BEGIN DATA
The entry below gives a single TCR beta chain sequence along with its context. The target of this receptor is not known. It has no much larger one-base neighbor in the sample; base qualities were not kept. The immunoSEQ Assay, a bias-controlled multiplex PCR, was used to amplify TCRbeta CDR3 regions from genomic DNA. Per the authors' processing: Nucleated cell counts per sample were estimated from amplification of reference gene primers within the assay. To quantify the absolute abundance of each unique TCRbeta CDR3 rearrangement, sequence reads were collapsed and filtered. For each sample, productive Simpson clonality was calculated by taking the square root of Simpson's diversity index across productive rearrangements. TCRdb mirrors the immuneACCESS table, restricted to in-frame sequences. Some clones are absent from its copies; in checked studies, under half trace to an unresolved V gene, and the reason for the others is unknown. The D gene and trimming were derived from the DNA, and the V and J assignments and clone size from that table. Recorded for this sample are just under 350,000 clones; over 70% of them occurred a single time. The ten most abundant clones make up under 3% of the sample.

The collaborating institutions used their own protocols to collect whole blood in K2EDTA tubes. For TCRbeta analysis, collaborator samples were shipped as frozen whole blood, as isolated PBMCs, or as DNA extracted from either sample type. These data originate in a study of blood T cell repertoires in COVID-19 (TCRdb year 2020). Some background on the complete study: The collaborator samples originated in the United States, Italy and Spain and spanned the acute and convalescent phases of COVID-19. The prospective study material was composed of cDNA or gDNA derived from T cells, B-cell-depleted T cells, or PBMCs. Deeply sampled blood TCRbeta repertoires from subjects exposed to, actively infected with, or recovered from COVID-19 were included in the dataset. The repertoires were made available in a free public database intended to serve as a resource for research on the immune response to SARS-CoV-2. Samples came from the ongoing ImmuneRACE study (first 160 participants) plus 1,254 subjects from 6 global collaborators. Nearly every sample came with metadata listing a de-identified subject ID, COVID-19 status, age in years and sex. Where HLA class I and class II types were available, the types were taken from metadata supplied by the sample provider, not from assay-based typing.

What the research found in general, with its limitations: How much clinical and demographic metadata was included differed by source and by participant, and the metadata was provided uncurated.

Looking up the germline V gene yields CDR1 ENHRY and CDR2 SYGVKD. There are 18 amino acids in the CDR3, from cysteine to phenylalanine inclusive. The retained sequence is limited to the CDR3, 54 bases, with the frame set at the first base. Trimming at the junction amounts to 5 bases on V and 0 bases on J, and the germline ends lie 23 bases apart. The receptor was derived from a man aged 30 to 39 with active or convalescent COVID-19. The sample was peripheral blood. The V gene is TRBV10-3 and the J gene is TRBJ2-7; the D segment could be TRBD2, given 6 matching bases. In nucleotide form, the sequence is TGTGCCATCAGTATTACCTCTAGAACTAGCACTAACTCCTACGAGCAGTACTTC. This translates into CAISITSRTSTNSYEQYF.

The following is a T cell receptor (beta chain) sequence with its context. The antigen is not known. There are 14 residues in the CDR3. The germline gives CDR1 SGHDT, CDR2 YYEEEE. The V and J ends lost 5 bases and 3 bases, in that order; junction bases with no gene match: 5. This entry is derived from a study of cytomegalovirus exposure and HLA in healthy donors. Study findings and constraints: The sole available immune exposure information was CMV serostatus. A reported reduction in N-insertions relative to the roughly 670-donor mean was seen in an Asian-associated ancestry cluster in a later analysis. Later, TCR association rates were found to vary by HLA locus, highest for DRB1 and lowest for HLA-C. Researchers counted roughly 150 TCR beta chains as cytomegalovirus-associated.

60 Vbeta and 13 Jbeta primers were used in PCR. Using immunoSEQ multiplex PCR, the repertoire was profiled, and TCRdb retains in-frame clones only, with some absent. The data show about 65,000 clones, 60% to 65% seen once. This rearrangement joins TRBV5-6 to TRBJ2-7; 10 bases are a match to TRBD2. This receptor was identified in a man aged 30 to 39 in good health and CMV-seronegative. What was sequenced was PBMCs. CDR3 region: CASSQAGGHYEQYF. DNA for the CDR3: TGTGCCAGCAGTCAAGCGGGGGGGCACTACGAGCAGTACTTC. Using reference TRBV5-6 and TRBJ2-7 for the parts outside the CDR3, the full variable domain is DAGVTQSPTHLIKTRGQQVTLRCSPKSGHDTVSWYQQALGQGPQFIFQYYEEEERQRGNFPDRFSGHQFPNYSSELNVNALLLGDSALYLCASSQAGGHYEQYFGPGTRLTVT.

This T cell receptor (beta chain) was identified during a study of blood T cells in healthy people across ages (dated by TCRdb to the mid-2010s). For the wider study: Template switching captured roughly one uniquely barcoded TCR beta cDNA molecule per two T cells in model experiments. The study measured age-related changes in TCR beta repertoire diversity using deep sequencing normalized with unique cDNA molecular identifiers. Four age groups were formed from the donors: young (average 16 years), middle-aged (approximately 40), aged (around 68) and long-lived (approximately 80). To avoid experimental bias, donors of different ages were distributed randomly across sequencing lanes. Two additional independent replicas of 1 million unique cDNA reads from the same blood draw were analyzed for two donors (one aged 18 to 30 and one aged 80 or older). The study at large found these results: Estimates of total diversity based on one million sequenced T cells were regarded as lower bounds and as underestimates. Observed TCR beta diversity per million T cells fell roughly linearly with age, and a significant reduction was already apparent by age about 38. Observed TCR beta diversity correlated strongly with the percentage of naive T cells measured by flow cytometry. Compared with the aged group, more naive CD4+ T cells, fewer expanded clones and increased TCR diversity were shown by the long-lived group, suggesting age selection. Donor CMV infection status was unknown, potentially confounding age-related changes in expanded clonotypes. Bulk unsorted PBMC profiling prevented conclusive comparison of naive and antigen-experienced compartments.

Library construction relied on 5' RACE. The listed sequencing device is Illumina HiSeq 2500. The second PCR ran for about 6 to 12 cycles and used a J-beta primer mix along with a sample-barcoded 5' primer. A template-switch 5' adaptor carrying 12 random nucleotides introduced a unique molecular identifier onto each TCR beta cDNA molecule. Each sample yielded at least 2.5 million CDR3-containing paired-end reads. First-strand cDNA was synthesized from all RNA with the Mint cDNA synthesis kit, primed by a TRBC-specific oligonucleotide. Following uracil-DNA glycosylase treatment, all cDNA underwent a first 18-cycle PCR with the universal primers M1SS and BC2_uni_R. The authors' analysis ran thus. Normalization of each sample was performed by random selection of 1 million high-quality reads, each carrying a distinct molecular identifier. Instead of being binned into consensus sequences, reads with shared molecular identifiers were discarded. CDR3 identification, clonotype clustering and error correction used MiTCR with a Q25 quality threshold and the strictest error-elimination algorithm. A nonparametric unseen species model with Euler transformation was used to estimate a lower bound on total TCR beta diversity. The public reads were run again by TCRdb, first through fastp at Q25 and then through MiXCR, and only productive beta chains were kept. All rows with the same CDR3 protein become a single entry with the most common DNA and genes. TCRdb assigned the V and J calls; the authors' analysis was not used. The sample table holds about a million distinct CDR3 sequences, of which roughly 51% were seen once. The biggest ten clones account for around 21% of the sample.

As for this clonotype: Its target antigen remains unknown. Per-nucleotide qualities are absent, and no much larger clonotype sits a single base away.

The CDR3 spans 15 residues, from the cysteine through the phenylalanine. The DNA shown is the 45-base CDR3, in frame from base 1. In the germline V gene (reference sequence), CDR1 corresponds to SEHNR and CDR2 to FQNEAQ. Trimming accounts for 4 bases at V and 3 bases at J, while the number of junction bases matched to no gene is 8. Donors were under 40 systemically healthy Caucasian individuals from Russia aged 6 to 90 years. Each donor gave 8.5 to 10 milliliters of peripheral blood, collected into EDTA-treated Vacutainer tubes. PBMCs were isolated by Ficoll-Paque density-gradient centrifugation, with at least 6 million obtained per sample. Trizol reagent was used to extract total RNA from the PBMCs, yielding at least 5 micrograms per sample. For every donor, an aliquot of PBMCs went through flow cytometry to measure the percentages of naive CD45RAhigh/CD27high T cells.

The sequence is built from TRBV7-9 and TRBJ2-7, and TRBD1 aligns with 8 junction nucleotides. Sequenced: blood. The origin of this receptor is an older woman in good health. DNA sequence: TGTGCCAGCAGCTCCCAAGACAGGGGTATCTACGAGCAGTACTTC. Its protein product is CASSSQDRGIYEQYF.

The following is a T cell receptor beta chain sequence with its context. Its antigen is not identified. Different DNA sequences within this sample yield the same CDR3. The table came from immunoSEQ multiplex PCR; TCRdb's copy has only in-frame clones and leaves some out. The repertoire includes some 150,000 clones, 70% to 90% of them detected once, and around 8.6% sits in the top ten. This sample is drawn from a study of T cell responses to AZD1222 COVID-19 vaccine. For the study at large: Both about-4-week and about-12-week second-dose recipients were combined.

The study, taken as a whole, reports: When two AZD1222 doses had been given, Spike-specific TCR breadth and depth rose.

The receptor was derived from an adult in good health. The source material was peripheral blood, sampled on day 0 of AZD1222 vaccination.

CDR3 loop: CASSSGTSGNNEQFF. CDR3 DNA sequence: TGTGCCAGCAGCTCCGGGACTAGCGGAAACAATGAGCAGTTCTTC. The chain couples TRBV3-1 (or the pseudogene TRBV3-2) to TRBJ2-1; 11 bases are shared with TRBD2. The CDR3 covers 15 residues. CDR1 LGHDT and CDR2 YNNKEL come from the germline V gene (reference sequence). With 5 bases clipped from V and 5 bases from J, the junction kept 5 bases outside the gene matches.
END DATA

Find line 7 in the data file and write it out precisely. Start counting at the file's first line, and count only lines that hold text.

This T cell receptor (beta chain) was identified during a study of blood T cells in healthy people across ages (dated by TCRdb to the mid-2010s). For the wider study: Template switching captured roughly one uniquely barcoded TCR beta cDNA molecule per two T cells in model experiments. The study measured age-related changes in TCR beta repertoire diversity using deep sequencing normalized with unique cDNA molecular identifiers. Four age groups were formed from the donors: young (average 16 years), middle-aged (approximately 40), aged (around 68) and long-lived (approximately 80). To avoid experimental bias, donors of different ages were distributed randomly across sequencing lanes. Two additional independent replicas of 1 million unique cDNA reads from the same blood draw were analyzed for two donors (one aged 18 to 30 and one aged 80 or older). The study at large found these results: Estimates of total diversity based on one million sequenced T cells were regarded as lower bounds and as underestimates. Observed TCR beta diversity per million T cells fell roughly linearly with age, and a significant reduction was already apparent by age about 38. Observed TCR beta diversity correlated strongly with the percentage of naive T cells measured by flow cytometry. Compared with the aged group, more naive CD4+ T cells, fewer expanded clones and increased TCR diversity were shown by the long-lived group, suggesting age selection. Donor CMV infection status was unknown, potentially confounding age-related changes in expanded clonotypes. Bulk unsorted PBMC profiling prevented conclusive comparison of naive and antigen-experienced compartments.